Animal Crossing Inspires Future Scholars?

As the majority of the world population stays home amid COVID-19, Nintendo Switch’s Animal Crossing continues to be the top seller with more than 13 million copies sold. 

Animal Crossing is a soothing game in which players live on an inhabited island with adorable animals. You will fish and catch bugs to make money and enrich your lifestyle. On rare occasions, you may be able to catch an ancient fish!

Some enthusiastic Animal Crossing players share interesting trivia about the game’s living species through social media. One tweet about the biology of the coelacanths by Kazuki Kawata received more than 90,000 Likes. His tweet revealed a shocking fact about the rare deep sea creature: “The reason the coelacanths did not go extinct was because they taste horrible.”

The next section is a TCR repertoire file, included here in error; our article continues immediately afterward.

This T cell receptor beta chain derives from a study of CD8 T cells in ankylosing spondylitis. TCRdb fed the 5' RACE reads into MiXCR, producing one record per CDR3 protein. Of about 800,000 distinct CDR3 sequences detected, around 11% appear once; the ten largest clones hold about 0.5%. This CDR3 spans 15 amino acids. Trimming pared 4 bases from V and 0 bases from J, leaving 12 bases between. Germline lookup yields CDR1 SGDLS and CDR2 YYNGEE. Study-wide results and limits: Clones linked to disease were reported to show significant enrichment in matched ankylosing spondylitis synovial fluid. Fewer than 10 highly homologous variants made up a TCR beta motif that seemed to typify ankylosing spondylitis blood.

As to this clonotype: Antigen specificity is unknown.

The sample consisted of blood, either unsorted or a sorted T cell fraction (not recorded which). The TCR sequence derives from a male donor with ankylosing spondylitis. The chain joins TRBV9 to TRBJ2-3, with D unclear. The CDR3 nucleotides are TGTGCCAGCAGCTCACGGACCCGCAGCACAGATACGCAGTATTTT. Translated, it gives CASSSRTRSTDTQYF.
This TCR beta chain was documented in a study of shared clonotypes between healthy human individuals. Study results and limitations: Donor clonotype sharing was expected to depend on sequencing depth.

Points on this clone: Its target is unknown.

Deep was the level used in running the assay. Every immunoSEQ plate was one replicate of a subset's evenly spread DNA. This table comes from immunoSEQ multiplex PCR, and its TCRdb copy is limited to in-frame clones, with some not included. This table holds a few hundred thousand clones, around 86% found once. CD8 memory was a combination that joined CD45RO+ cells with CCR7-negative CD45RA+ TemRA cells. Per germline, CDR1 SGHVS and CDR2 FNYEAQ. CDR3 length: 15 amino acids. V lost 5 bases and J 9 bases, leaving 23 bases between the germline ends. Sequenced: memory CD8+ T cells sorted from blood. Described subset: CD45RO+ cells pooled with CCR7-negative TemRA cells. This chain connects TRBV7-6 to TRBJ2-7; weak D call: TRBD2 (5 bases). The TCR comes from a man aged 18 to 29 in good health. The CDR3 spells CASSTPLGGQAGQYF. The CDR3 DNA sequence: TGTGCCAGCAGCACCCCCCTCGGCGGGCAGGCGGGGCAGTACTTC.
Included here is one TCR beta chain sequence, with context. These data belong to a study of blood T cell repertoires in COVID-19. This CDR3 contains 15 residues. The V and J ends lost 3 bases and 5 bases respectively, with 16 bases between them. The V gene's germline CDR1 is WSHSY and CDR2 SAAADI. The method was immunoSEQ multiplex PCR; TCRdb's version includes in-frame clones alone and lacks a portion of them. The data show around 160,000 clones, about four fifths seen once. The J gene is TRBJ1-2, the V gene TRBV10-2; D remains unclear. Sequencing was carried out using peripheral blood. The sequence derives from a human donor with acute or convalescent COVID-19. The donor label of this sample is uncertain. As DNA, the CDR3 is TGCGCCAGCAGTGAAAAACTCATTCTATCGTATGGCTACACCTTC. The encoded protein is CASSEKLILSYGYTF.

Kawata often posts illustrations of fish with easy-to-understand fish ecology information. He is hoping his tweets help children become interested in fish and ecology.

The hashtag “#AnimalCrossing” (#あつ森) is seen everywhere on SNS. Especially those trivia tweets about the bioecology of the island get many Likes. The young Animal Crossing users could be the future bioecology scholars.

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Ryosuke Komori was born and raised in Kyoto. The city's deep cultural heritage and centuries-old traditions helped shape him as a young man and still influence him today. As a college student, he and friends started an email magazine business called MaguMagu! The success of that business made Ryosuke realize he needed to tell more stories about Japan in new ways. That's how QAZJapan and Origami magazine were born. With QAZJapan, Ryosuke is taking his media skills to a whole new level! He hopes you dive into the site and enjoy.
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